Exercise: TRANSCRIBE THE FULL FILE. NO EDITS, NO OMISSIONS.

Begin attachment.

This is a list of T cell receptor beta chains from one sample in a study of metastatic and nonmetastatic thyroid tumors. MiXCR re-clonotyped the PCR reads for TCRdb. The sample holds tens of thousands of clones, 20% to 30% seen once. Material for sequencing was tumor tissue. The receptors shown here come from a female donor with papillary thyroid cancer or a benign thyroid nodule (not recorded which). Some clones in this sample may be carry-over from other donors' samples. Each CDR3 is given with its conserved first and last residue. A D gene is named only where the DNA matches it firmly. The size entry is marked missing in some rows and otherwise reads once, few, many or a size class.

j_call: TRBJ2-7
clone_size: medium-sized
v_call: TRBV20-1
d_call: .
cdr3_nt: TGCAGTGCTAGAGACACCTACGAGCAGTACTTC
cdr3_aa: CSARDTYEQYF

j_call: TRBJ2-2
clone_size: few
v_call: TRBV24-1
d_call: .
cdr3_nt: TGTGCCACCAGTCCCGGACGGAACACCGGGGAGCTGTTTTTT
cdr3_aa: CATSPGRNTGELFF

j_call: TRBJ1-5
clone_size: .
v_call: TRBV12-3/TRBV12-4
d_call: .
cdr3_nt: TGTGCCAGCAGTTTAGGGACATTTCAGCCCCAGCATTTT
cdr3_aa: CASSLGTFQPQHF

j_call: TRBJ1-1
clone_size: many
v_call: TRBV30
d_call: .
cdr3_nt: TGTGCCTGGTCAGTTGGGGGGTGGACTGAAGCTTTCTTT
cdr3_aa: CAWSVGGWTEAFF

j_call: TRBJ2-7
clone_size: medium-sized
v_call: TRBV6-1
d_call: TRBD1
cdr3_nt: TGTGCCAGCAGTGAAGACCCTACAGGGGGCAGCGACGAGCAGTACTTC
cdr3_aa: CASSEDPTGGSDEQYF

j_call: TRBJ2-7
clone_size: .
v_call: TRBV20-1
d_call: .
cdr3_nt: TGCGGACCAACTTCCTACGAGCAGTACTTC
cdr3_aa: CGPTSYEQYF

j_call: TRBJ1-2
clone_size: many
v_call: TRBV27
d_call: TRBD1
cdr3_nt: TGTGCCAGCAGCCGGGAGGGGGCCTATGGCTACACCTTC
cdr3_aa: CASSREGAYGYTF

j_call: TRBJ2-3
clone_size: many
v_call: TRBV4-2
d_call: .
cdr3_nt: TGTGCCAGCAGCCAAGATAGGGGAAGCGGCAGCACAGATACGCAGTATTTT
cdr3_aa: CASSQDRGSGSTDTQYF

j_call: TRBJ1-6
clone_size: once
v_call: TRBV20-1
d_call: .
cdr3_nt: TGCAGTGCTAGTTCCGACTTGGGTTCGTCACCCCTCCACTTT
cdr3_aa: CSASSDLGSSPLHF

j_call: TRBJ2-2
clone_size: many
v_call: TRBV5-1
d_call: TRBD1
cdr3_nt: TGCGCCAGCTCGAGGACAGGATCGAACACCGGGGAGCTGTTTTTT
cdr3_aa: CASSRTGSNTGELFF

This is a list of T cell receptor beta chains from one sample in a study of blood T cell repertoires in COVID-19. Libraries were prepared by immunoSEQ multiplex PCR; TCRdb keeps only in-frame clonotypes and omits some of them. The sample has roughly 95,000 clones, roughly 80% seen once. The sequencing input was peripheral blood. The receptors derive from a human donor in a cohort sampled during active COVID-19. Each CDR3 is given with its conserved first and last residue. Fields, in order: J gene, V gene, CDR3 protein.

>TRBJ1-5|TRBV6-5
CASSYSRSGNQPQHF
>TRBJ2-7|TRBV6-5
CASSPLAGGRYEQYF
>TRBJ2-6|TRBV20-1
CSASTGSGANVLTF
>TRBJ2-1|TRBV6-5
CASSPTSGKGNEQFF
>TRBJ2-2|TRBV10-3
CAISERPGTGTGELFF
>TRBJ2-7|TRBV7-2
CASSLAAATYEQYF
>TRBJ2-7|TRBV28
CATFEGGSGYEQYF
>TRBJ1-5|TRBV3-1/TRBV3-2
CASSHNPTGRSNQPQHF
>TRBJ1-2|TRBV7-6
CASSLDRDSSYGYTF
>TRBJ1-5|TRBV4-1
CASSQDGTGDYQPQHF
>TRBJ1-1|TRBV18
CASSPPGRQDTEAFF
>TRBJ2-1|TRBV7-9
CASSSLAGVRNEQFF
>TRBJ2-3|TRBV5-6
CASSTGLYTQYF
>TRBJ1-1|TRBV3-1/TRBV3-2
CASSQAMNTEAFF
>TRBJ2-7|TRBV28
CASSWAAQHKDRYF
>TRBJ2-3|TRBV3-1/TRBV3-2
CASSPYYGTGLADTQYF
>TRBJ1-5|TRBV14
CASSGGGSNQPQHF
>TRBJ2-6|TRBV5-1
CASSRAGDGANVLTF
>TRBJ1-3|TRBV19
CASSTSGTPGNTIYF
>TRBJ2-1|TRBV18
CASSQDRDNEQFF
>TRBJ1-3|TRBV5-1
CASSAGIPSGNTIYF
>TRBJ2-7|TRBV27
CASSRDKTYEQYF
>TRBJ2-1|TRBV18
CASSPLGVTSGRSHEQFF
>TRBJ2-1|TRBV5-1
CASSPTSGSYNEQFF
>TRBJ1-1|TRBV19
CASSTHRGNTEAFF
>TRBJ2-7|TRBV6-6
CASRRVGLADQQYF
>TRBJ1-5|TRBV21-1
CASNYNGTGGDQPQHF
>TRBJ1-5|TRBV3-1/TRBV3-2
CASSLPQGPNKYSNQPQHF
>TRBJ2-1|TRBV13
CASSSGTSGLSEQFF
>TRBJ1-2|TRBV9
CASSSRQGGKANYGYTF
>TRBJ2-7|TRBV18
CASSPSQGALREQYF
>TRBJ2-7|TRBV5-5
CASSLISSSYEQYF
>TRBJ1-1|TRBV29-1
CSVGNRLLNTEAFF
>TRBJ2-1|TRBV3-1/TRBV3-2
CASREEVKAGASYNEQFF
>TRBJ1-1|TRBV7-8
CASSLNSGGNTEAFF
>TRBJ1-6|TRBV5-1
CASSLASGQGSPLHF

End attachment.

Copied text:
This is a list of T cell receptor beta chains from one sample in a study of metastatic and nonmetastatic thyroid tumors. MiXCR re-clonotyped the PCR reads for TCRdb. The sample holds tens of thousands of clones, 20% to 30% seen once. Material for sequencing was tumor tissue. The receptors shown here come from a female donor with papillary thyroid cancer or a benign thyroid nodule (not recorded which). Some clones in this sample may be carry-over from other donors' samples. Each CDR3 is given with its conserved first and last residue. A D gene is named only where the DNA matches it firmly. The size entry is marked missing in some rows and otherwise reads once, few, many or a size class.

j_call: TRBJ2-7
clone_size: medium-sized
v_call: TRBV20-1
d_call: .
cdr3_nt: TGCAGTGCTAGAGACACCTACGAGCAGTACTTC
cdr3_aa: CSARDTYEQYF

j_call: TRBJ2-2
clone_size: few
v_call: TRBV24-1
d_call: .
cdr3_nt: TGTGCCACCAGTCCCGGACGGAACACCGGGGAGCTGTTTTTT
cdr3_aa: CATSPGRNTGELFF

j_call: TRBJ1-5
clone_size: .
v_call: TRBV12-3/TRBV12-4
d_call: .
cdr3_nt: TGTGCCAGCAGTTTAGGGACATTTCAGCCCCAGCATTTT
cdr3_aa: CASSLGTFQPQHF

j_call: TRBJ1-1
clone_size: many
v_call: TRBV30
d_call: .
cdr3_nt: TGTGCCTGGTCAGTTGGGGGGTGGACTGAAGCTTTCTTT
cdr3_aa: CAWSVGGWTEAFF

j_call: TRBJ2-7
clone_size: medium-sized
v_call: TRBV6-1
d_call: TRBD1
cdr3_nt: TGTGCCAGCAGTGAAGACCCTACAGGGGGCAGCGACGAGCAGTACTTC
cdr3_aa: CASSEDPTGGSDEQYF

j_call: TRBJ2-7
clone_size: .
v_call: TRBV20-1
d_call: .
cdr3_nt: TGCGGACCAACTTCCTACGAGCAGTACTTC
cdr3_aa: CGPTSYEQYF

j_call: TRBJ1-2
clone_size: many
v_call: TRBV27
d_call: TRBD1
cdr3_nt: TGTGCCAGCAGCCGGGAGGGGGCCTATGGCTACACCTTC
cdr3_aa: CASSREGAYGYTF

j_call: TRBJ2-3
clone_size: many
v_call: TRBV4-2
d_call: .
cdr3_nt: TGTGCCAGCAGCCAAGATAGGGGAAGCGGCAGCACAGATACGCAGTATTTT
cdr3_aa: CASSQDRGSGSTDTQYF

j_call: TRBJ1-6
clone_size: once
v_call: TRBV20-1
d_call: .
cdr3_nt: TGCAGTGCTAGTTCCGACTTGGGTTCGTCACCCCTCCACTTT
cdr3_aa: CSASSDLGSSPLHF

j_call: TRBJ2-2
clone_size: many
v_call: TRBV5-1
d_call: TRBD1
cdr3_nt: TGCGCCAGCTCGAGGACAGGATCGAACACCGGGGAGCTGTTTTTT
cdr3_aa: CASSRTGSNTGELFF

This is a list of T cell receptor beta chains from one sample in a study of blood T cell repertoires in COVID-19. Libraries were prepared by immunoSEQ multiplex PCR; TCRdb keeps only in-frame clonotypes and omits some of them. The sample has roughly 95,000 clones, roughly 80% seen once. The sequencing input was peripheral blood. The receptors derive from a human donor in a cohort sampled during active COVID-19. Each CDR3 is given with its conserved first and last residue. Fields, in order: J gene, V gene, CDR3 protein.

>TRBJ1-5|TRBV6-5
CASSYSRSGNQPQHF
>TRBJ2-7|TRBV6-5
CASSPLAGGRYEQYF
>TRBJ2-6|TRBV20-1
CSASTGSGANVLTF
>TRBJ2-1|TRBV6-5
CASSPTSGKGNEQFF
>TRBJ2-2|TRBV10-3
CAISERPGTGTGELFF
>TRBJ2-7|TRBV7-2
CASSLAAATYEQYF
>TRBJ2-7|TRBV28
CATFEGGSGYEQYF
>TRBJ1-5|TRBV3-1/TRBV3-2
CASSHNPTGRSNQPQHF
>TRBJ1-2|TRBV7-6
CASSLDRDSSYGYTF
>TRBJ1-5|TRBV4-1
CASSQDGTGDYQPQHF
>TRBJ1-1|TRBV18
CASSPPGRQDTEAFF
>TRBJ2-1|TRBV7-9
CASSSLAGVRNEQFF
>TRBJ2-3|TRBV5-6
CASSTGLYTQYF
>TRBJ1-1|TRBV3-1/TRBV3-2
CASSQAMNTEAFF
>TRBJ2-7|TRBV28
CASSWAAQHKDRYF
>TRBJ2-3|TRBV3-1/TRBV3-2
CASSPYYGTGLADTQYF
>TRBJ1-5|TRBV14
CASSGGGSNQPQHF
>TRBJ2-6|TRBV5-1
CASSRAGDGANVLTF
>TRBJ1-3|TRBV19
CASSTSGTPGNTIYF
>TRBJ2-1|TRBV18
CASSQDRDNEQFF
>TRBJ1-3|TRBV5-1
CASSAGIPSGNTIYF
>TRBJ2-7|TRBV27
CASSRDKTYEQYF
>TRBJ2-1|TRBV18
CASSPLGVTSGRSHEQFF
>TRBJ2-1|TRBV5-1
CASSPTSGSYNEQFF
>TRBJ1-1|TRBV19
CASSTHRGNTEAFF
>TRBJ2-7|TRBV6-6
CASRRVGLADQQYF
>TRBJ1-5|TRBV21-1
CASNYNGTGGDQPQHF
>TRBJ1-5|TRBV3-1/TRBV3-2
CASSLPQGPNKYSNQPQHF
>TRBJ2-1|TRBV13
CASSSGTSGLSEQFF
>TRBJ1-2|TRBV9
CASSSRQGGKANYGYTF
>TRBJ2-7|TRBV18
CASSPSQGALREQYF
>TRBJ2-7|TRBV5-5
CASSLISSSYEQYF
>TRBJ1-1|TRBV29-1
CSVGNRLLNTEAFF
>TRBJ2-1|TRBV3-1/TRBV3-2
CASREEVKAGASYNEQFF
>TRBJ1-1|TRBV7-8
CASSLNSGGNTEAFF
>TRBJ1-6|TRBV5-1
CASSLASGQGSPLHF